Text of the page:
Some people imagine that texting and driving is dangerous because of the moments your eyes are off the road and at least one hand is off the wheel. For these people, hands-free devices are an easy solution to the car accidents caused by cell phone use. Unfortunately, the issue appears much more complicated than that. Distracted driving is a problem that extends far beyond the problem of one-handed driving.
Research has analyzed the driving records of 384 psychology students over a period of three years and compared it to their responses regarding cell phone attachment. The more attached the students were to their phones, the more likely they were to get into car accidents. The survey found that the people who were least addicted to their cell phones averaged roughly 25 car crashes per 100 people per year. Those most addicted averaged 38 car crashes per 100 people per year. It should be noted that all the survey participants were younger people and thus suffered from the elevated risk of car accident that comes from being inexperienced drivers.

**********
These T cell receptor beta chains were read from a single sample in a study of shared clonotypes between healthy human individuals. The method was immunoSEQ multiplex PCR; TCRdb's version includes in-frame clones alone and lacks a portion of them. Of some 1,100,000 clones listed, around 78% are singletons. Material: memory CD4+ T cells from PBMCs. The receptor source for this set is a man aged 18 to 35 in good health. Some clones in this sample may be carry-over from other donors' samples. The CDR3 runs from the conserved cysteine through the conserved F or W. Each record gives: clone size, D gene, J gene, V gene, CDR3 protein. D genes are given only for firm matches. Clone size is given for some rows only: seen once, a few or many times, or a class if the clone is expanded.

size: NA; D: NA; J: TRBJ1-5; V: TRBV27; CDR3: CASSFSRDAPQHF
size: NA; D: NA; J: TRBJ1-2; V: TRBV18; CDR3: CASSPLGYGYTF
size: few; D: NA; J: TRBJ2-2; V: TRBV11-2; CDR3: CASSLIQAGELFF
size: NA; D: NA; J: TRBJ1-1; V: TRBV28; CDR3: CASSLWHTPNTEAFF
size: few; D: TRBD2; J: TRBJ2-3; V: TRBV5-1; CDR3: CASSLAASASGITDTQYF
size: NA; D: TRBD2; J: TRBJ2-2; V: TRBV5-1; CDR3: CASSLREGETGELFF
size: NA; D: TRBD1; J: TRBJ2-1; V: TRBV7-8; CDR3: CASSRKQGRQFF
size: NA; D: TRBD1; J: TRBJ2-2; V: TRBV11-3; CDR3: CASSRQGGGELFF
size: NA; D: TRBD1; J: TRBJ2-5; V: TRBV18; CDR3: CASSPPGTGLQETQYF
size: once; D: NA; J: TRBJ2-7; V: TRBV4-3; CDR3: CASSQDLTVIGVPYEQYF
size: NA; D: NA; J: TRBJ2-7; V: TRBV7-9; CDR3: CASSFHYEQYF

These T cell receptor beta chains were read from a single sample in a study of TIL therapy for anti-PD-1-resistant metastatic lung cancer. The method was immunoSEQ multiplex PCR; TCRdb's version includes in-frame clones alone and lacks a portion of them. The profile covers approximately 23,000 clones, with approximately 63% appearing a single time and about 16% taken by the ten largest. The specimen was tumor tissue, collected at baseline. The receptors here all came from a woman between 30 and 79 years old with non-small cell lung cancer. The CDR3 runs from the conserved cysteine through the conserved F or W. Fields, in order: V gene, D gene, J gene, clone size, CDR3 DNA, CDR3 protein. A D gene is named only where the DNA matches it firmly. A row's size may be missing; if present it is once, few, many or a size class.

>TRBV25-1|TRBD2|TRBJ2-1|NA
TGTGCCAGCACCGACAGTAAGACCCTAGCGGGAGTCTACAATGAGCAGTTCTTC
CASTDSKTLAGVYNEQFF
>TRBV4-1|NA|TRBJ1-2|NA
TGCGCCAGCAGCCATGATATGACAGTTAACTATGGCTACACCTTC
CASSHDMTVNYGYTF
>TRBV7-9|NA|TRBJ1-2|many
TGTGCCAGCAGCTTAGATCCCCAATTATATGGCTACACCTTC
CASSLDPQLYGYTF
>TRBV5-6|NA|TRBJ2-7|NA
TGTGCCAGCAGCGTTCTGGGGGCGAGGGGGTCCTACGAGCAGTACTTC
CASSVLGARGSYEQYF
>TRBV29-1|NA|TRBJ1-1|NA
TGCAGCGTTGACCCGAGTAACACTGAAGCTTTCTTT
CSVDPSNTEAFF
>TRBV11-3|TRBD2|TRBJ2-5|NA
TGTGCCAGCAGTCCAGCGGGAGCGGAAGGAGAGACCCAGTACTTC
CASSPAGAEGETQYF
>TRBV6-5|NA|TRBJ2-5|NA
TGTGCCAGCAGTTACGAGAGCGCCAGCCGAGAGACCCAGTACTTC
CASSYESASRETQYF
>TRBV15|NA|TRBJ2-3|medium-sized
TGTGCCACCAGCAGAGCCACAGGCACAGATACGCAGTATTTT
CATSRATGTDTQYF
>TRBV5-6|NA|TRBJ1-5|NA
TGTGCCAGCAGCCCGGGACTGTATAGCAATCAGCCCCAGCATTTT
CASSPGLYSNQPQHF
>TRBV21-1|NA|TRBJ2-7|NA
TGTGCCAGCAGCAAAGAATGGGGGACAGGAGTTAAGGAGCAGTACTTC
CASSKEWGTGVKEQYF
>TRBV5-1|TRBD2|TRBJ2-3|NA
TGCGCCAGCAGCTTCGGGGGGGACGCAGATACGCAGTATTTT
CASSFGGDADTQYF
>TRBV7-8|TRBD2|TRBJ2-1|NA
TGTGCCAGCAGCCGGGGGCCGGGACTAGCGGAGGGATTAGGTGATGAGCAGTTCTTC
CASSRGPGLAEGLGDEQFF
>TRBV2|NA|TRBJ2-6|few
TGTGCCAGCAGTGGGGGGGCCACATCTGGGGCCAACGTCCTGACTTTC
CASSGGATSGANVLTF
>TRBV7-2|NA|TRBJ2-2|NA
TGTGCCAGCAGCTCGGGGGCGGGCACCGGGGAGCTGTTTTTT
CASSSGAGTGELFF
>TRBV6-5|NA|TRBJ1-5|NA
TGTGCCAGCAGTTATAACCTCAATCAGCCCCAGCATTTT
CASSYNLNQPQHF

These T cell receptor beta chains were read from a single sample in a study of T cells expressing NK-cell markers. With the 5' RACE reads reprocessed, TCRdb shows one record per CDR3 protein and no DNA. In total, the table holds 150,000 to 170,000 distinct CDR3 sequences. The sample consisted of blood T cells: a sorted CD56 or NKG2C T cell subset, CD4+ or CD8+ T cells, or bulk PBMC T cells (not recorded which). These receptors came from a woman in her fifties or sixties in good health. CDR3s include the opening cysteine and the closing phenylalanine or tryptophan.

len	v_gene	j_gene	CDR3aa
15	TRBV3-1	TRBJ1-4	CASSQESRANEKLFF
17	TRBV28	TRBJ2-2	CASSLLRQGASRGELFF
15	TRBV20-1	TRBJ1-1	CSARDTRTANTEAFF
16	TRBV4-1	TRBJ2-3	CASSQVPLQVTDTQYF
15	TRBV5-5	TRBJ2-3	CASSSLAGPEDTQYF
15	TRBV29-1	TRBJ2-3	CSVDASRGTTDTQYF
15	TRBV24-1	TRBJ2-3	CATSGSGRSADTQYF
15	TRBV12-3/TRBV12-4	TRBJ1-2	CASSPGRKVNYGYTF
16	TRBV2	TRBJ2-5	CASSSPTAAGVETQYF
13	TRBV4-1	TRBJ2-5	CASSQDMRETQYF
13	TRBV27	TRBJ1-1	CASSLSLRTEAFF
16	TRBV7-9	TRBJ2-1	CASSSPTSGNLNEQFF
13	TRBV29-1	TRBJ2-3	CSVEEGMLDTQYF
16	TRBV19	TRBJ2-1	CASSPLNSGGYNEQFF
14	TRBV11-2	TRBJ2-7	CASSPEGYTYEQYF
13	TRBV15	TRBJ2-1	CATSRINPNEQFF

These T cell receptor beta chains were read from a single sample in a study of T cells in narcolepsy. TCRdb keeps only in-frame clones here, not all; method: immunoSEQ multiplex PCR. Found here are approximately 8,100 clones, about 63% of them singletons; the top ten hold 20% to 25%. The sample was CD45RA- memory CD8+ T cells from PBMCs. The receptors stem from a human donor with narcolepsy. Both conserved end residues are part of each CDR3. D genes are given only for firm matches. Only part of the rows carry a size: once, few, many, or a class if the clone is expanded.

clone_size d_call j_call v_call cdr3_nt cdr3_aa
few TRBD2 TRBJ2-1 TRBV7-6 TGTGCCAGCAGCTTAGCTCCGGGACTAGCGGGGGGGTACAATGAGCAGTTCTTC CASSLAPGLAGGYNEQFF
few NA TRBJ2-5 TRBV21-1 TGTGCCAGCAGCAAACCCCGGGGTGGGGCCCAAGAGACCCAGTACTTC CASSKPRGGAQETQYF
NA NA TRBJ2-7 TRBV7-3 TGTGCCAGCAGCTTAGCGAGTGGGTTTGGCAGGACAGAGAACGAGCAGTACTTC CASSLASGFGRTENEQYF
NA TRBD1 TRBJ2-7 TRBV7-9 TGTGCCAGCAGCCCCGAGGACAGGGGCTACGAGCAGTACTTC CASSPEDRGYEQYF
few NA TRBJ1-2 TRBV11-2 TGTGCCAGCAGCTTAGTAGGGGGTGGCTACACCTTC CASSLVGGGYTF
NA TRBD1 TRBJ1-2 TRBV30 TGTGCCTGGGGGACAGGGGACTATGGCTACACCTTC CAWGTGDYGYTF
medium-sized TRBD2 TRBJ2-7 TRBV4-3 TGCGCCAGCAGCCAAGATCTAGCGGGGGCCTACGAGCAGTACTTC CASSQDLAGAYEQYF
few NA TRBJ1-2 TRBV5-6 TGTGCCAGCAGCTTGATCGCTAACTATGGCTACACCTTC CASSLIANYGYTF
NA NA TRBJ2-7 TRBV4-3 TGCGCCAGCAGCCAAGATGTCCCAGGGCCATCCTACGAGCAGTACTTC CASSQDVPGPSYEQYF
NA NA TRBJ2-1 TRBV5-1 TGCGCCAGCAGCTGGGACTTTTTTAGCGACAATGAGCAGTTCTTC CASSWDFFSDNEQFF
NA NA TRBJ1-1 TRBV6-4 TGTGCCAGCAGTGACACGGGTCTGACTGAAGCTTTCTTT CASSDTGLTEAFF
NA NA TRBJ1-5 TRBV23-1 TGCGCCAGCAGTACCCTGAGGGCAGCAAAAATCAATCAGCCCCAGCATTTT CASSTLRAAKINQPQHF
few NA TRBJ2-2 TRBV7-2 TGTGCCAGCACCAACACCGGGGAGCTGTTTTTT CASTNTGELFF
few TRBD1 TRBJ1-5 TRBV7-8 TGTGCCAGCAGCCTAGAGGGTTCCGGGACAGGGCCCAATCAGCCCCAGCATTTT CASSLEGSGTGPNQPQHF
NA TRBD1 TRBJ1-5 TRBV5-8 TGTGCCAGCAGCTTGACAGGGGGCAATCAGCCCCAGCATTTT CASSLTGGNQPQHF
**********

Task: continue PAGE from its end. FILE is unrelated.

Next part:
The research also indicated that it was not necessarily the act of texting or talking on a cell phone that posed the danger. The danger comes from not paying attention to your driving. Those who were most obsessed with their phones were likely to get into an accident because they were thinking about checking their messages or texting a friend, rather than focusing on safe driving.
Distracted driving is obviously a hazard that needs to be addressed in some way. It has been compared to drunk driving in the impact it has on a driver's ability to respond quickly and correctly while behind the wheel. Like drinking and driving, it may take more than laws passed against it to make a difference. People must change their attitudes about the acceptability of cell phones and driving.
Source: The Atlantic, "Can Simply Thinking About Your Phone Lead to a Car Crash," by Brian Fung, 30 April 2012